Decades before Detroiters danced in the streets to Motown melodies, the city stood alongside New Orleans, Chicago and St. Louis as a Jazz music giant. At <i> Music in the Key of “D”: Detroit Jazz, Then and Now, </i> discover Detroit Jazz history through pictures, dialogue and music, of course! <i>Semester in Detroit proudly partners with the University of Michigan Detroit Center to host the Semester in Detroit Speaker Series and SiD courses.</i>MUSIC IN THE KEY OF “D”: DETROIT JAZZ, THEN AND NOW
On Tuesday, August 28 from 6 – 7:30 p.m., the University of Michigan Detroit Center is proud to present, Music in the Key of “D”: Detroit Jazz, Then and Now. Open to the general public, this event includes complimentary admission, parking and light refreshments for all attendees.
In celebration of the Detroit Jazz Festival, this entertaining and educational panel discussion examines the city’s rich jazz heritage from its earliest beginnings to present day influences.
When jazz emerged in the 1920s, the city of Detroit quickly became one of the nation’s hottest jazz destinations, standing alongside New Orleans, Chicago, and St. Louis. As word traveled, musicians across the country relocated to Detroit in hopes to capitalize on the genre’s renown in the city. Through the 1950s, Detroit was one of America's most important jazz centers, producing legends like William McKinney, Paul Chambers and Kenny Burrell.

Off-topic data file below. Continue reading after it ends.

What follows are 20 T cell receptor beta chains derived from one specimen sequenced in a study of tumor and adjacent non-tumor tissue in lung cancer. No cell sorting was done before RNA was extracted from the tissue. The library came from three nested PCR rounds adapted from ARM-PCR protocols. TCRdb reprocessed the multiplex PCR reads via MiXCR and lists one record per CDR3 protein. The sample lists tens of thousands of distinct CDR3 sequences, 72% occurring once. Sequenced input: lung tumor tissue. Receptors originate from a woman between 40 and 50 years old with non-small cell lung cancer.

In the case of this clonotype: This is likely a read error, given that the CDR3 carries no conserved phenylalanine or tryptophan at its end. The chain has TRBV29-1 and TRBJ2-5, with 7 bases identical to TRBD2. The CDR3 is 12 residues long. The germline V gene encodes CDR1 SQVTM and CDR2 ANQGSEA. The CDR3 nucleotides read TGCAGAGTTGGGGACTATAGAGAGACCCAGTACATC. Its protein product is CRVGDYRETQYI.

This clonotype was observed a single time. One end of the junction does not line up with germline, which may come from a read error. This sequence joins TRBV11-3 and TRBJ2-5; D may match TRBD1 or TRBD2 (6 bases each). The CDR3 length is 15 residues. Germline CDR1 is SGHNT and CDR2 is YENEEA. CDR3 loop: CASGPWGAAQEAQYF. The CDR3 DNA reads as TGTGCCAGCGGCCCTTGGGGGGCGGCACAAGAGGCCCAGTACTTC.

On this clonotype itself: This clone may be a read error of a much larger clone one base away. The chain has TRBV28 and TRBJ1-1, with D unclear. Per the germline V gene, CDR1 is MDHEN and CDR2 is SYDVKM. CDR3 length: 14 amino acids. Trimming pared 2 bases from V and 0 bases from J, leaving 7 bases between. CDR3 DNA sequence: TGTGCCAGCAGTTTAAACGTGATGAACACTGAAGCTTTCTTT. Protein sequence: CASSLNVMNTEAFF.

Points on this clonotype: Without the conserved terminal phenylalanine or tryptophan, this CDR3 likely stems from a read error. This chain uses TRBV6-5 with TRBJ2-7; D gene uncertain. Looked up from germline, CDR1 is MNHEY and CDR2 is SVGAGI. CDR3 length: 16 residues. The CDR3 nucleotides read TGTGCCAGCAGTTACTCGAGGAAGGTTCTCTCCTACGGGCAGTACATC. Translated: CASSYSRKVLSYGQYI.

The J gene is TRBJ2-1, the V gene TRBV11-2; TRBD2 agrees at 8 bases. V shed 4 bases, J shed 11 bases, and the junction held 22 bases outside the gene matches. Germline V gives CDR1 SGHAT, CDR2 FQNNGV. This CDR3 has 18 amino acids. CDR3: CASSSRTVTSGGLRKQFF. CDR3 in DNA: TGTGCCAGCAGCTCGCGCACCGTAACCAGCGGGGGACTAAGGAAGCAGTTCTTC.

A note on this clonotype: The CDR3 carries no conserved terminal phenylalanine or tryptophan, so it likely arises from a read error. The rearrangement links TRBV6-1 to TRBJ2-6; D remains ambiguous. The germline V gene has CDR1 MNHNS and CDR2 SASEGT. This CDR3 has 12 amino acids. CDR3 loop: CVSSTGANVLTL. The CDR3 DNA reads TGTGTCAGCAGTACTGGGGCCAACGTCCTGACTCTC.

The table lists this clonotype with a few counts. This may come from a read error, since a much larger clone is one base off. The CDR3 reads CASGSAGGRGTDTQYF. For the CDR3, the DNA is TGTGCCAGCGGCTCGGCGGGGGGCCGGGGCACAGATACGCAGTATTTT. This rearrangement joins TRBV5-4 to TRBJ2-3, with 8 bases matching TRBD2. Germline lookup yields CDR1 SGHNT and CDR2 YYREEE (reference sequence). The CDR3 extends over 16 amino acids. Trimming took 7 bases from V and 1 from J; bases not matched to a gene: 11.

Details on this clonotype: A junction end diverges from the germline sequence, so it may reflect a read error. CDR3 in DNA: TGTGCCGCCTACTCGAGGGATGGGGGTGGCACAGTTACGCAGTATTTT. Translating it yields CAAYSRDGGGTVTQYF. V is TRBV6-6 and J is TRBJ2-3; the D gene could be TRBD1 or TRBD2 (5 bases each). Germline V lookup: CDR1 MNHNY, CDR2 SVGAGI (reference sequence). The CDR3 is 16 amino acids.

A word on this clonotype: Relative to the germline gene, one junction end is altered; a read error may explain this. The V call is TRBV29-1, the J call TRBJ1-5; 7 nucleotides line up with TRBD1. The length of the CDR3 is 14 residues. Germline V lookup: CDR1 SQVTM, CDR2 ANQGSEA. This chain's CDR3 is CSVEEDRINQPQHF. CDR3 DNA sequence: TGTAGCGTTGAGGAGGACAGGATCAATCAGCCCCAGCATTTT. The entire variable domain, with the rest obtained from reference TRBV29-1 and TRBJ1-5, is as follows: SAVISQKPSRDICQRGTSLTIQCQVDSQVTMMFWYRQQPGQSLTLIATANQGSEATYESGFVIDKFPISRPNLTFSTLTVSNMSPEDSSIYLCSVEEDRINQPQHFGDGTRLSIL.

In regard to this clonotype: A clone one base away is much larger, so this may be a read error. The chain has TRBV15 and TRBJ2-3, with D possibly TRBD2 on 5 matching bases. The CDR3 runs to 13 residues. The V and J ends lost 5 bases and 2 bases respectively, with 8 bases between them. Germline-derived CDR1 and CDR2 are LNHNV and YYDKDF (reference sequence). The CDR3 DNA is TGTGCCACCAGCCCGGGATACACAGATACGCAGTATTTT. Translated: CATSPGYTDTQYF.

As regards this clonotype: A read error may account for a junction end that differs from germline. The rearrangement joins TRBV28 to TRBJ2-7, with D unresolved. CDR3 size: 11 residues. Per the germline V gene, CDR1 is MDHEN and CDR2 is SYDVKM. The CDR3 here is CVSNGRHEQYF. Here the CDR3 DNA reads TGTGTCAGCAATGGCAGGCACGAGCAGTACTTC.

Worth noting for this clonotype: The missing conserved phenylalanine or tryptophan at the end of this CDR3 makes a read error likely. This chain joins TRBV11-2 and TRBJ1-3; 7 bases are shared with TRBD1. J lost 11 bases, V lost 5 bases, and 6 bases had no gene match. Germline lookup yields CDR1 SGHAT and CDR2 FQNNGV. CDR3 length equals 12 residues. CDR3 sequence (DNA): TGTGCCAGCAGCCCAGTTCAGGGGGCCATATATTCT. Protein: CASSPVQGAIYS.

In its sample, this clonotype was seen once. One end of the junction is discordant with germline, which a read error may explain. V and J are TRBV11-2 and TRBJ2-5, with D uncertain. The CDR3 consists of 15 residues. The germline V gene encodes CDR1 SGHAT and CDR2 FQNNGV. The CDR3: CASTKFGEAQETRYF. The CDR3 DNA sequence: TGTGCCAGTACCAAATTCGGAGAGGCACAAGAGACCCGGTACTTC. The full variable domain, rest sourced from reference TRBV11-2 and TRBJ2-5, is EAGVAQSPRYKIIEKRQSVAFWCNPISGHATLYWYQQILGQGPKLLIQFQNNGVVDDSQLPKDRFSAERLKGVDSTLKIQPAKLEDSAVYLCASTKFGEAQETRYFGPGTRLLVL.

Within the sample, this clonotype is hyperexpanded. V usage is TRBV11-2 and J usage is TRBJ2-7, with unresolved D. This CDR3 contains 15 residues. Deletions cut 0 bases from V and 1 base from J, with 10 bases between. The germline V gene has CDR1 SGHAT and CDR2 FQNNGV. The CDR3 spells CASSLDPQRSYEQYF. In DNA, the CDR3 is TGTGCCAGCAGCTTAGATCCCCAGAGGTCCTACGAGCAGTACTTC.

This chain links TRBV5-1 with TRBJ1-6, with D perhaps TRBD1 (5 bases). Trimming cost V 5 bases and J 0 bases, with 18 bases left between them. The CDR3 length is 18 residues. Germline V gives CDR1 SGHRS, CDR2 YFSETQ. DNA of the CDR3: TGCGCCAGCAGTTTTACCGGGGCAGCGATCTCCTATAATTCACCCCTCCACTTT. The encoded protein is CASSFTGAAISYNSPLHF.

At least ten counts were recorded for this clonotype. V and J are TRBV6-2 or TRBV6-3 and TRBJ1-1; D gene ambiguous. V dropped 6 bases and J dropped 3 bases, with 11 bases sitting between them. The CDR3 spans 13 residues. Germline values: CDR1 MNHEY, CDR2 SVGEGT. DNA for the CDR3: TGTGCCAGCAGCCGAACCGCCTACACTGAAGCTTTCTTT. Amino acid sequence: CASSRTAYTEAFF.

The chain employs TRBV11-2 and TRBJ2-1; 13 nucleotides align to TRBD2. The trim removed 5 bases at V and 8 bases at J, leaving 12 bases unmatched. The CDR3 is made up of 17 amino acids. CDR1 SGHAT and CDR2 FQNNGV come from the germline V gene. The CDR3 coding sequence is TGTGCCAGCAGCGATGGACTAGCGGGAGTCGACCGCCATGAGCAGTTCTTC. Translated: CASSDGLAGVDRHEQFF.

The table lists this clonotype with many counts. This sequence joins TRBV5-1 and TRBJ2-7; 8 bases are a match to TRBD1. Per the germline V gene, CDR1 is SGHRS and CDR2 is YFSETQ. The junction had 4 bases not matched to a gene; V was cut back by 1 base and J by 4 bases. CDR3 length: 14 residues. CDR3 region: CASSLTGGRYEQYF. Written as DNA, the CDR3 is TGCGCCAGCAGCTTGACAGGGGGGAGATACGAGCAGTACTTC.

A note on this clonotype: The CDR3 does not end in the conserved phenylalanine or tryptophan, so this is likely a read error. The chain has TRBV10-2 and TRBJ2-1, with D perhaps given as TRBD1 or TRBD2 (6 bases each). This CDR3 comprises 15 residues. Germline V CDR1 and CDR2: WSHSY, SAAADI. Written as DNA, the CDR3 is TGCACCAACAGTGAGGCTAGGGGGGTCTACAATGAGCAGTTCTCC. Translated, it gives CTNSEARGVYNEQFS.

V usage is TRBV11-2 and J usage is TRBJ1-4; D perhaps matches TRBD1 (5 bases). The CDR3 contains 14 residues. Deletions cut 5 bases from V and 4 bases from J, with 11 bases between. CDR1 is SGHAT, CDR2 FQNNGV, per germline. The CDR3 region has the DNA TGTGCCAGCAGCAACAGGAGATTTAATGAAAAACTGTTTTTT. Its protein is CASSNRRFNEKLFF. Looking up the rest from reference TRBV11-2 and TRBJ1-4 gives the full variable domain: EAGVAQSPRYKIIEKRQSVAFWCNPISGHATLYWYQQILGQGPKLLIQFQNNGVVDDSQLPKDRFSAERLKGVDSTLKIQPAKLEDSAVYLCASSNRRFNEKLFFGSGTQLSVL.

Presented by some of the most knowledgeable persons in Detroit Jazz history and music, panelists include:
- Lars Bjorn, Professor of Sociology at the University of Michigan-Dearborn and author of Before Motown: A History of Jazz in Detroit, 1920-60
- Jim Gallert, Jazz broadcaster, researcher, writer and co-author of Before Motown: A History of Jazz in Detroit, 1920-60
- Sean Dobbins, Award-winning Jazz drummer and educator
For more information on the event, visit: www.DetroitCenter.umich.edu or contact the Detroit Center at email@example.com / 313-593-3584.
The University of Michigan Detroit Center is located on the first floor of Orchestra Place, 3663 Woodward Avenue (next to Orchestra Hall).
More about the University of Michigan's Detroit Center: The UMDC offers instruction and provides a central base to support and sustain research and partnerships among the University, civic leaders, arts groups, and community organizations. The Center recognizes Detroit for its rich urban arts and cultural context and opportunities for meaningful education and scholarship. The Center also embodies the University's commitment to the City, and serves as a visible and accessible community center gateway to the University for Detroit's residents and its institutions.
Lars Bjorn, Jim Gallert and Sean Dobbins